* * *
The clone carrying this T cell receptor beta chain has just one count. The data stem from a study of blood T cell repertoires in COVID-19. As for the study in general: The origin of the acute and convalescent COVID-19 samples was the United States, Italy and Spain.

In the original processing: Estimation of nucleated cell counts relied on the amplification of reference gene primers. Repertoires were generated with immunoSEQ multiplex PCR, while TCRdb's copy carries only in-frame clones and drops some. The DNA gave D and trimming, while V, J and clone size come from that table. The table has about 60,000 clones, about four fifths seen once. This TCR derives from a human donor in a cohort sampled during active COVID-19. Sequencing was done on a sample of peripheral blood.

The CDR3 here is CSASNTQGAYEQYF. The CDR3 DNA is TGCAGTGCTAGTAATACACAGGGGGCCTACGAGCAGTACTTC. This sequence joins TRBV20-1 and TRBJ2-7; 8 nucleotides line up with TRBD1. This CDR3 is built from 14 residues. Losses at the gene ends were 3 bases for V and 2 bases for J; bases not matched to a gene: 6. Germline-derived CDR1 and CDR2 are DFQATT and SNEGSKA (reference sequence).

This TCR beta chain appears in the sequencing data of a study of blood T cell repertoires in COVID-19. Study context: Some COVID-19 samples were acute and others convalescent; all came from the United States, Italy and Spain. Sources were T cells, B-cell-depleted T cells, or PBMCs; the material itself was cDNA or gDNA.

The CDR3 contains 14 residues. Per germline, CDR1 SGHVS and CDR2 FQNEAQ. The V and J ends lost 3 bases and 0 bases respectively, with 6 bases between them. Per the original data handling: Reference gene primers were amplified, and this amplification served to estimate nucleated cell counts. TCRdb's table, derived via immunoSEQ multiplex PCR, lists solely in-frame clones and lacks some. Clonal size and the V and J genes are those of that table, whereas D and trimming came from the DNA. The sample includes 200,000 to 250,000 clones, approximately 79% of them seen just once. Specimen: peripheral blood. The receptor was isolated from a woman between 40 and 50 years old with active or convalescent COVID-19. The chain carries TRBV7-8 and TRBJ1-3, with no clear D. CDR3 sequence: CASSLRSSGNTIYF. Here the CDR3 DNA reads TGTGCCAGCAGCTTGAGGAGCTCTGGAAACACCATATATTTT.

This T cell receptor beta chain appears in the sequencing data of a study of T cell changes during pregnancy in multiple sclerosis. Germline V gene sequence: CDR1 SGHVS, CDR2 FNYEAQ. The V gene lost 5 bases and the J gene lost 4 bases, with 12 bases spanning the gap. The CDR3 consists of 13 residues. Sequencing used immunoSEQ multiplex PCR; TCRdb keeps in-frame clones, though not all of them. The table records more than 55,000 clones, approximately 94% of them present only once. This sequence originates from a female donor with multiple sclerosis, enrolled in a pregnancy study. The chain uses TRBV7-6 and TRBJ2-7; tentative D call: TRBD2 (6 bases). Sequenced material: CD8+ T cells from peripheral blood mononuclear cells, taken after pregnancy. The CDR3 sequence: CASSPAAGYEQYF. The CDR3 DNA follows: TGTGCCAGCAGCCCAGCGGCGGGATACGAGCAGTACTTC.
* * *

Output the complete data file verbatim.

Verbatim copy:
The clone carrying this T cell receptor beta chain has just one count. The data stem from a study of blood T cell repertoires in COVID-19. As for the study in general: The origin of the acute and convalescent COVID-19 samples was the United States, Italy and Spain.

In the original processing: Estimation of nucleated cell counts relied on the amplification of reference gene primers. Repertoires were generated with immunoSEQ multiplex PCR, while TCRdb's copy carries only in-frame clones and drops some. The DNA gave D and trimming, while V, J and clone size come from that table. The table has about 60,000 clones, about four fifths seen once. This TCR derives from a human donor in a cohort sampled during active COVID-19. Sequencing was done on a sample of peripheral blood.

The CDR3 here is CSASNTQGAYEQYF. The CDR3 DNA is TGCAGTGCTAGTAATACACAGGGGGCCTACGAGCAGTACTTC. This sequence joins TRBV20-1 and TRBJ2-7; 8 nucleotides line up with TRBD1. This CDR3 is built from 14 residues. Losses at the gene ends were 3 bases for V and 2 bases for J; bases not matched to a gene: 6. Germline-derived CDR1 and CDR2 are DFQATT and SNEGSKA (reference sequence).

This TCR beta chain appears in the sequencing data of a study of blood T cell repertoires in COVID-19. Study context: Some COVID-19 samples were acute and others convalescent; all came from the United States, Italy and Spain. Sources were T cells, B-cell-depleted T cells, or PBMCs; the material itself was cDNA or gDNA.

The CDR3 contains 14 residues. Per germline, CDR1 SGHVS and CDR2 FQNEAQ. The V and J ends lost 3 bases and 0 bases respectively, with 6 bases between them. Per the original data handling: Reference gene primers were amplified, and this amplification served to estimate nucleated cell counts. TCRdb's table, derived via immunoSEQ multiplex PCR, lists solely in-frame clones and lacks some. Clonal size and the V and J genes are those of that table, whereas D and trimming came from the DNA. The sample includes 200,000 to 250,000 clones, approximately 79% of them seen just once. Specimen: peripheral blood. The receptor was isolated from a woman between 40 and 50 years old with active or convalescent COVID-19. The chain carries TRBV7-8 and TRBJ1-3, with no clear D. CDR3 sequence: CASSLRSSGNTIYF. Here the CDR3 DNA reads TGTGCCAGCAGCTTGAGGAGCTCTGGAAACACCATATATTTT.

This T cell receptor beta chain appears in the sequencing data of a study of T cell changes during pregnancy in multiple sclerosis. Germline V gene sequence: CDR1 SGHVS, CDR2 FNYEAQ. The V gene lost 5 bases and the J gene lost 4 bases, with 12 bases spanning the gap. The CDR3 consists of 13 residues. Sequencing used immunoSEQ multiplex PCR; TCRdb keeps in-frame clones, though not all of them. The table records more than 55,000 clones, approximately 94% of them present only once. This sequence originates from a female donor with multiple sclerosis, enrolled in a pregnancy study. The chain uses TRBV7-6 and TRBJ2-7; tentative D call: TRBD2 (6 bases). Sequenced material: CD8+ T cells from peripheral blood mononuclear cells, taken after pregnancy. The CDR3 sequence: CASSPAAGYEQYF. The CDR3 DNA follows: TGTGCCAGCAGCCCAGCGGCGGGATACGAGCAGTACTTC.